By Marjorie Censer
Monday, May 3, 2010;
By Marjorie Censer
Following the sale of his information technology firm -- which provided services to the defense, civilian and intelligence communities -- Brad Antle is starting over, founding a new company and looking to make its first acquisition.
Antle's latest venture, backed by private equity, is entering an increasingly competitive acquisition and merger market for government contracting firms. In the wake of the economic crisis, observers say the industry has become increasingly appealing for investors looking for more predictable returns.
For Antle, it's deja vu. In 2008, the North American arm of Serco Group of Britain purchased Antle's 10-year-old SI International, based in Reston.
Antle and his team in late summer 2009 put together a business plan for a new company, Salient Solutions, and went looking for an equity partner. By fall, they had settled on Frontenac -- the same investment firm that backed SI -- and the Fairfax-based company is now trying to make its first purchase.
This time around, Antle is working with a larger pool of private money and seeking a company with $75 million to $150 million in annual revenue and experience in a mix of growth areas including cybersecurity, health, energy and intelligence.
But he's not the only one who sees opportunities. Ed Bersoff became chairman, president and chief executive of ATS Corp. in McLean after establishing a special-purpose acquisition company, raising money through a stock offering and buying the firm more than three years ago. Today, ATS -- which has grown through additional acquisitions -- contracts with civilian federal government agencies, the Defense Department, the Department of Homeland Security and commercial markets.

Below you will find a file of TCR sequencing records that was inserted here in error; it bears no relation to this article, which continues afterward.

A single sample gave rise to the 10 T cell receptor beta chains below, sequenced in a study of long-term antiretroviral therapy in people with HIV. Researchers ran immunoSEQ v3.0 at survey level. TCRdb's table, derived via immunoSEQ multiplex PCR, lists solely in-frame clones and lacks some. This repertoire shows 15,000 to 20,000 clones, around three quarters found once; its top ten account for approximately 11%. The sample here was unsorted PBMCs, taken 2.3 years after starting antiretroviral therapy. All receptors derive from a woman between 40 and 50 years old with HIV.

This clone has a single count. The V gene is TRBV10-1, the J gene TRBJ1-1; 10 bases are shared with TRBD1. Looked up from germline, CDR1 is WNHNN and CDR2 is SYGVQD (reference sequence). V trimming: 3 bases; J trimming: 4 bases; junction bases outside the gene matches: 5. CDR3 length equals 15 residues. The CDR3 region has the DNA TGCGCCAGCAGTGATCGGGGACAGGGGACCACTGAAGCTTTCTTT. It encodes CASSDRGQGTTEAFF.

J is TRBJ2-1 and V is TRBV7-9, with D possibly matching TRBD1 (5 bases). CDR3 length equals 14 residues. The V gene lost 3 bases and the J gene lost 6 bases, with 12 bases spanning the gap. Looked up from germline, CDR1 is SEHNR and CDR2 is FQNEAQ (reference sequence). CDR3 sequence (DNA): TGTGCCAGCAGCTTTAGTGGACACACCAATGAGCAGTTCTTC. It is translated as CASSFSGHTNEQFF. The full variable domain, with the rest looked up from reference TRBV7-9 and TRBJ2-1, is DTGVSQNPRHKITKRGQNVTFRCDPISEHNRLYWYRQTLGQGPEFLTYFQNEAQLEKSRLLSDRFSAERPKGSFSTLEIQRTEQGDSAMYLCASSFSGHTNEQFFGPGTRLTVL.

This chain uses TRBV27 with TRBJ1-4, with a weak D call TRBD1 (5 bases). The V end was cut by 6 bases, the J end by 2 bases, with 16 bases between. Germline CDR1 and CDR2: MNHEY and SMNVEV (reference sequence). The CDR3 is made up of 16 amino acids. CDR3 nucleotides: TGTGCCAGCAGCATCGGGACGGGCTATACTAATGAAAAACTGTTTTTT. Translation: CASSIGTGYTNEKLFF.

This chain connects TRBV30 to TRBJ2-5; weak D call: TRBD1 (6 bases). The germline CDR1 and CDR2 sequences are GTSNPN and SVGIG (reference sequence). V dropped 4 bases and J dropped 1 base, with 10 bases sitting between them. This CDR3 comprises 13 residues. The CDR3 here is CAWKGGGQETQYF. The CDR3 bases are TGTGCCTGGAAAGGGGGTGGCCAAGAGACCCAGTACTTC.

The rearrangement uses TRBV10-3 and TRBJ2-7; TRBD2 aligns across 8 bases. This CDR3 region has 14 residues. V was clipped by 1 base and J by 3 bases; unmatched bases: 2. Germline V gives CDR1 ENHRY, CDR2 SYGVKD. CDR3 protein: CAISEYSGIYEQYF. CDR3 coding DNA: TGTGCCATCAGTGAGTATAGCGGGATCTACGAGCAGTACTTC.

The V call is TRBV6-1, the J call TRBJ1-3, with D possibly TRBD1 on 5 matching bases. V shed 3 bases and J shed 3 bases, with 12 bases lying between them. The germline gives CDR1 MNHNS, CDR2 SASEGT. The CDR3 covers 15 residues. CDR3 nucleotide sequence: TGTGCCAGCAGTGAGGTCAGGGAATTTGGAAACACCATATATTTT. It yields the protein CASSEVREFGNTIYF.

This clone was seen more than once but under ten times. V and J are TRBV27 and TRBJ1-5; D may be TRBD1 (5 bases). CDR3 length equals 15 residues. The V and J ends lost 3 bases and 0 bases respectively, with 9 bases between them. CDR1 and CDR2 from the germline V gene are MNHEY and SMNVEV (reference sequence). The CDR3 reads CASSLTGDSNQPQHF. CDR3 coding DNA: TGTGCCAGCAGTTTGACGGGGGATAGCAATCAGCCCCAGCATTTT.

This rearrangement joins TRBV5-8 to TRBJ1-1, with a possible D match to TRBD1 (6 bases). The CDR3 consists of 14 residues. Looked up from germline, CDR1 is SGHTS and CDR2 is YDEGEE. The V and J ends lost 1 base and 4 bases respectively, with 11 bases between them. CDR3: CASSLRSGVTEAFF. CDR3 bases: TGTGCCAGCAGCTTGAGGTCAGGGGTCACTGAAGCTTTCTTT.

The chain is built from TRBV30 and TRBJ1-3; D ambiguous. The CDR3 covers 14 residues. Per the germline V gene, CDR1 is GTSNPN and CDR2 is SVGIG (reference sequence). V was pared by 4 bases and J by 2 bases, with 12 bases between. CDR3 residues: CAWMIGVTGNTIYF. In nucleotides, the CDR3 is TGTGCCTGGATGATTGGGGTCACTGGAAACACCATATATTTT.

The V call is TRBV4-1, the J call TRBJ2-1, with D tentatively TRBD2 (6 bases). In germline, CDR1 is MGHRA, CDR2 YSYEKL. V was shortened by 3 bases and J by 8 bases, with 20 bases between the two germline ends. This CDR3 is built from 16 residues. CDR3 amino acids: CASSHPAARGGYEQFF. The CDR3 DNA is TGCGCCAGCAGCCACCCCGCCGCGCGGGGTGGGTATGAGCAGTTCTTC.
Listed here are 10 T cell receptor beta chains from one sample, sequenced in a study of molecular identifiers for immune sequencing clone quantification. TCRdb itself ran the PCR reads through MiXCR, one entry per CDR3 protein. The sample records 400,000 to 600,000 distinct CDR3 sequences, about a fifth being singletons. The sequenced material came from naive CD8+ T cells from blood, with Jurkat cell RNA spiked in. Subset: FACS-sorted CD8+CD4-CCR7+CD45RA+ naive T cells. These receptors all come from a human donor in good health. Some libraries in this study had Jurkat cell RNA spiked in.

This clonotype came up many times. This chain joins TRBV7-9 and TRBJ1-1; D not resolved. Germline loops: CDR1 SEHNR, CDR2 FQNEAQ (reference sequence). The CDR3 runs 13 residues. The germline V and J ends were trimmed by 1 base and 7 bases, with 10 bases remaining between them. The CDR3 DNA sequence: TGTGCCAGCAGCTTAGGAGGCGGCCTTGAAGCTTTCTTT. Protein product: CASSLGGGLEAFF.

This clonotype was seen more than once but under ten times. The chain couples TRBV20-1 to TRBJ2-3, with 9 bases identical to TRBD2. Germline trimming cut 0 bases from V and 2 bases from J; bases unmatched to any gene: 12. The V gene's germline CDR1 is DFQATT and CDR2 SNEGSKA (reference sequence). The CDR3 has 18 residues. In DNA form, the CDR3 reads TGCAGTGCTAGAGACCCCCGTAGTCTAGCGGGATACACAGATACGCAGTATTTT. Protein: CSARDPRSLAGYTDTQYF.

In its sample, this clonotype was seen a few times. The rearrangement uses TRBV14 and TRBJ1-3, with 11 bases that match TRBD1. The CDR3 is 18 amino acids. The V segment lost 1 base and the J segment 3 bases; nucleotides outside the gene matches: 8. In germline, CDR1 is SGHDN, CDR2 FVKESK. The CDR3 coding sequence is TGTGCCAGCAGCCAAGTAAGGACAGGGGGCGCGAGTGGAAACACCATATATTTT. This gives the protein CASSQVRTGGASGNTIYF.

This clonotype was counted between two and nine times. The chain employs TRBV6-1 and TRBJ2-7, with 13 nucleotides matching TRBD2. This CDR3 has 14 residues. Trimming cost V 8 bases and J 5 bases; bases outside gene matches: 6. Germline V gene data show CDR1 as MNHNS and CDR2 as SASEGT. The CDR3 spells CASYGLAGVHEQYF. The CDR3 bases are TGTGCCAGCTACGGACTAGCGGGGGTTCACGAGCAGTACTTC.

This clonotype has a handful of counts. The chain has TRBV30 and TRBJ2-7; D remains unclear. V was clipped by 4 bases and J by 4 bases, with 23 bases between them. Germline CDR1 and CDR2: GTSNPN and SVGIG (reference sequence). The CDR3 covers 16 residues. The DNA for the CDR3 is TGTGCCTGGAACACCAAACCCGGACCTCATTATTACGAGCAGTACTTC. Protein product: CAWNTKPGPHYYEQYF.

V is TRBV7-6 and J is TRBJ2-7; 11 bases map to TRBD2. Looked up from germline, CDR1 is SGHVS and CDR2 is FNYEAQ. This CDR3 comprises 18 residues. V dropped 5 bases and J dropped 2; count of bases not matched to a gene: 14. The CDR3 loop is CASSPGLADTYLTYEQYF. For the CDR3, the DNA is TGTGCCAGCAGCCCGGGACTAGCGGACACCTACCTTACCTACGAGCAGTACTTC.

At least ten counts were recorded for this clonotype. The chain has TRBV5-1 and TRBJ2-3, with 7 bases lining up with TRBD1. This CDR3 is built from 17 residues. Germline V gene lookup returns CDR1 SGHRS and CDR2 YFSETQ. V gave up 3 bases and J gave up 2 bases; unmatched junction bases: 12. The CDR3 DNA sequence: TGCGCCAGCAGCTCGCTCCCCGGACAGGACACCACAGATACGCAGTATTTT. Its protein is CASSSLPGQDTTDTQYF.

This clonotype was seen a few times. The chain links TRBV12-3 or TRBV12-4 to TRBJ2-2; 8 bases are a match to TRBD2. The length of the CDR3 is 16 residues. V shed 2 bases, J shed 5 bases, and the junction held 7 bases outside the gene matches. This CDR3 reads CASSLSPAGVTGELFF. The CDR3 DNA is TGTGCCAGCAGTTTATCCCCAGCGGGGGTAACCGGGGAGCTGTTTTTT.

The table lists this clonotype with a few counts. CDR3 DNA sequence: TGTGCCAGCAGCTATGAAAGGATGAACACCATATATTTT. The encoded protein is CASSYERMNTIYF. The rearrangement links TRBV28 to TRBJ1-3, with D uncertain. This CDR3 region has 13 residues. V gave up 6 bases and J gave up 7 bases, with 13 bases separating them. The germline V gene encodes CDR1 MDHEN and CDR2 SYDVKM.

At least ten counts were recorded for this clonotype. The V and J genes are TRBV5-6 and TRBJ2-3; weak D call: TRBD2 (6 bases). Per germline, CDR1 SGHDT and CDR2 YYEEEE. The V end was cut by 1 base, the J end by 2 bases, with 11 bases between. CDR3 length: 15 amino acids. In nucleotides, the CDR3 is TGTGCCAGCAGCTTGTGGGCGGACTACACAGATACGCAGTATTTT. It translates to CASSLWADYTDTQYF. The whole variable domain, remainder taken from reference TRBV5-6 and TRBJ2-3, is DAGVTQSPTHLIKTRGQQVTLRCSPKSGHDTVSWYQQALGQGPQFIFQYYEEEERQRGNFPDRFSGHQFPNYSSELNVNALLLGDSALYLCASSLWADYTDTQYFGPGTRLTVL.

In pursuit of additional acquisitions, Bersoff's company is now investing more in business development.
"More investors get it now; they understand the return dynamics and the stability inherent in the federal government market space," Antle said. "Ten years ago, most equity guys thought it wasn't sexy enough. They were looking at dot-coms, they were looking at telecom, they were looking at other places that were much hotter with the promises of much greater yields."
John Hagan, managing director and co-head of the defense and government services unit of BB&T Capital Markets/Windsor Group, said about 50 different firms have invested in the market, while roughly 150 have expressed interest, just in the past six years.
The question now is how long will the interest last, said Todd Stottlemyer, who with a partner launched government contracting firm Apogen Technologies in 2003 backed by private equity firm Arlington Capital Partners. Apogen was sold to British firm Qinetiq in late 2005.
"What I've seen in the last couple years has been this significant proliferation of players who've never been in the space before -- coming from all walks of life and different parts of the country -- now wanting to invest in this space," Stottlemyer said. "Are these long-term players or not? And I think that's an open-ended question."